UTIs in someone with dementia can cause a significant and distressing change in someone’s behaviour that is commonly referred to as ‘acute confusional state’ or ‘delirium’
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Read more about different types of UTIs that may affect people with dementia and how treatment differs for each one.
Find out more about organisations that can give further information and support on UTIs and dementia.
The following tips can help to reduce the risk of a UTI in someone with dementia.
Obtaining urine samples from a person with dementia can be difficult, and the relative or carer closest to them will probably be the best person to assist with this.
Urinary tract infections (UTIs) are a type of infection common among older people. If a person with a memory impairment or dementia has a UTI, this can cause sudden and severe confusion known as ‘delirium’.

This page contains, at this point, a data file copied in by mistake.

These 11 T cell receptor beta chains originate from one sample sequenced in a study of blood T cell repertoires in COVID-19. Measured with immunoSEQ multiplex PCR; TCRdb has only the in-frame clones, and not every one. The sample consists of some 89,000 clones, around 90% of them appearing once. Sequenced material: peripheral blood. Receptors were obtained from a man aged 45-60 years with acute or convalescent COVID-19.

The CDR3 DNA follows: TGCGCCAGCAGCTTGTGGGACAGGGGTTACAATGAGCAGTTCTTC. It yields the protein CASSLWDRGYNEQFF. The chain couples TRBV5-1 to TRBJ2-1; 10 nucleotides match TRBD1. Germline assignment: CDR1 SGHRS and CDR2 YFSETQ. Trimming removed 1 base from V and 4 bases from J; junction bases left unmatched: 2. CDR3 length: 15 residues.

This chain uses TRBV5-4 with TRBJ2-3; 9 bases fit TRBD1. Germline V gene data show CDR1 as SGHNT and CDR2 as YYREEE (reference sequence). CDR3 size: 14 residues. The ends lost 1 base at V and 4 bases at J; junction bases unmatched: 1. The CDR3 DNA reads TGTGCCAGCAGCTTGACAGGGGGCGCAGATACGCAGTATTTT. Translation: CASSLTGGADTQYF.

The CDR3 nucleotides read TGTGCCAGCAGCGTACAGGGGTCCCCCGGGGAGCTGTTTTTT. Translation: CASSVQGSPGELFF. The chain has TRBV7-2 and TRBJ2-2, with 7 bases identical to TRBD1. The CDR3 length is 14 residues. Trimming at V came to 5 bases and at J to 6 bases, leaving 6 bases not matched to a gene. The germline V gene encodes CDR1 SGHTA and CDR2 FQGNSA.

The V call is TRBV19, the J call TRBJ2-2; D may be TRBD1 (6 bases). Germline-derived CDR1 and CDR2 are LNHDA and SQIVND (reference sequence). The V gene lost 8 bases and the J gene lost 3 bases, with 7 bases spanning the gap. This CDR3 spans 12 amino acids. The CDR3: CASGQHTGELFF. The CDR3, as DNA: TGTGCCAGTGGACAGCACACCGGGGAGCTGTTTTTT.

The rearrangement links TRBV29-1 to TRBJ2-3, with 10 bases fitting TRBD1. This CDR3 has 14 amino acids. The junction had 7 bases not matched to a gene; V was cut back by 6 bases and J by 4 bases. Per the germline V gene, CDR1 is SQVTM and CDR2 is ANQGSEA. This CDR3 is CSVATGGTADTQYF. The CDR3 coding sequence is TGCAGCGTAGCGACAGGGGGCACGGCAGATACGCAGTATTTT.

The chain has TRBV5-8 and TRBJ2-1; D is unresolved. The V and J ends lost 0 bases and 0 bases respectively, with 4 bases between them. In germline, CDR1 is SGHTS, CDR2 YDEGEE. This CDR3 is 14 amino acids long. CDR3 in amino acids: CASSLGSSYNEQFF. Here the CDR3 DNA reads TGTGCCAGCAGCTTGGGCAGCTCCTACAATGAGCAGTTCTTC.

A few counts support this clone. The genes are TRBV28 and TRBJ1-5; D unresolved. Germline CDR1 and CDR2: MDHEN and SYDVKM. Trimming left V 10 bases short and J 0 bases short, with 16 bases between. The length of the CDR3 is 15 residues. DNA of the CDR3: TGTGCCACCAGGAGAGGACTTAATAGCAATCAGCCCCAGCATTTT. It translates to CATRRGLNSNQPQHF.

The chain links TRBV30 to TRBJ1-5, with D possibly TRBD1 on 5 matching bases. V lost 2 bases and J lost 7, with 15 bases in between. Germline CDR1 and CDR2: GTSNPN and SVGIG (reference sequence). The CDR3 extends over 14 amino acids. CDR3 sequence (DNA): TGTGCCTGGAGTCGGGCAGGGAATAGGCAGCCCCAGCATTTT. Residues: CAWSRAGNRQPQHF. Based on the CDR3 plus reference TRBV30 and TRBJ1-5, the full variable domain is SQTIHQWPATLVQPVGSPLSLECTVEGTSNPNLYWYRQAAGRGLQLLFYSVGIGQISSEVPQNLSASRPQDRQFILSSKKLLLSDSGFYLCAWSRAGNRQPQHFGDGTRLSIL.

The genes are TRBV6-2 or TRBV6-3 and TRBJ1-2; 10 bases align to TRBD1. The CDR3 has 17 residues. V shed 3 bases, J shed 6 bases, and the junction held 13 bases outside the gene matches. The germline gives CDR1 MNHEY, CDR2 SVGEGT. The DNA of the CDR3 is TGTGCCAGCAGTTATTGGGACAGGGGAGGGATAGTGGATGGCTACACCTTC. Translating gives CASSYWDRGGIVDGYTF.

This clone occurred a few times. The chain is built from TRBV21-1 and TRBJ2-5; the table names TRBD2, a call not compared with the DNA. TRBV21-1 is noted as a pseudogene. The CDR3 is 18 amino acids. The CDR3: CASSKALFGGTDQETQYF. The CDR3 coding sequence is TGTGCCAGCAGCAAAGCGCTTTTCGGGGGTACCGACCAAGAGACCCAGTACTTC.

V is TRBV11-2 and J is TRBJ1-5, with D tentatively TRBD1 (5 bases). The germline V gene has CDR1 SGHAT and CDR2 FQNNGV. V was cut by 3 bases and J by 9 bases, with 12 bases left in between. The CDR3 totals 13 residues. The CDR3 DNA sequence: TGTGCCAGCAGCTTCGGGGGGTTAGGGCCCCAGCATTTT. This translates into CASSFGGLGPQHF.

A number of different factors can cause a UTI in a person with dementia, including the use of catheters, and weakened immune systems.
Ian Holloway was completely unprepared for the effects of urinary tract infections and delirium on his late father. Gareth Bracken from Dementia Together magazine speaks to a son who hopes his difficult experiences will help others.
As dementia progresses people may find it harder to use the toilet and may experience accidents or incontinence.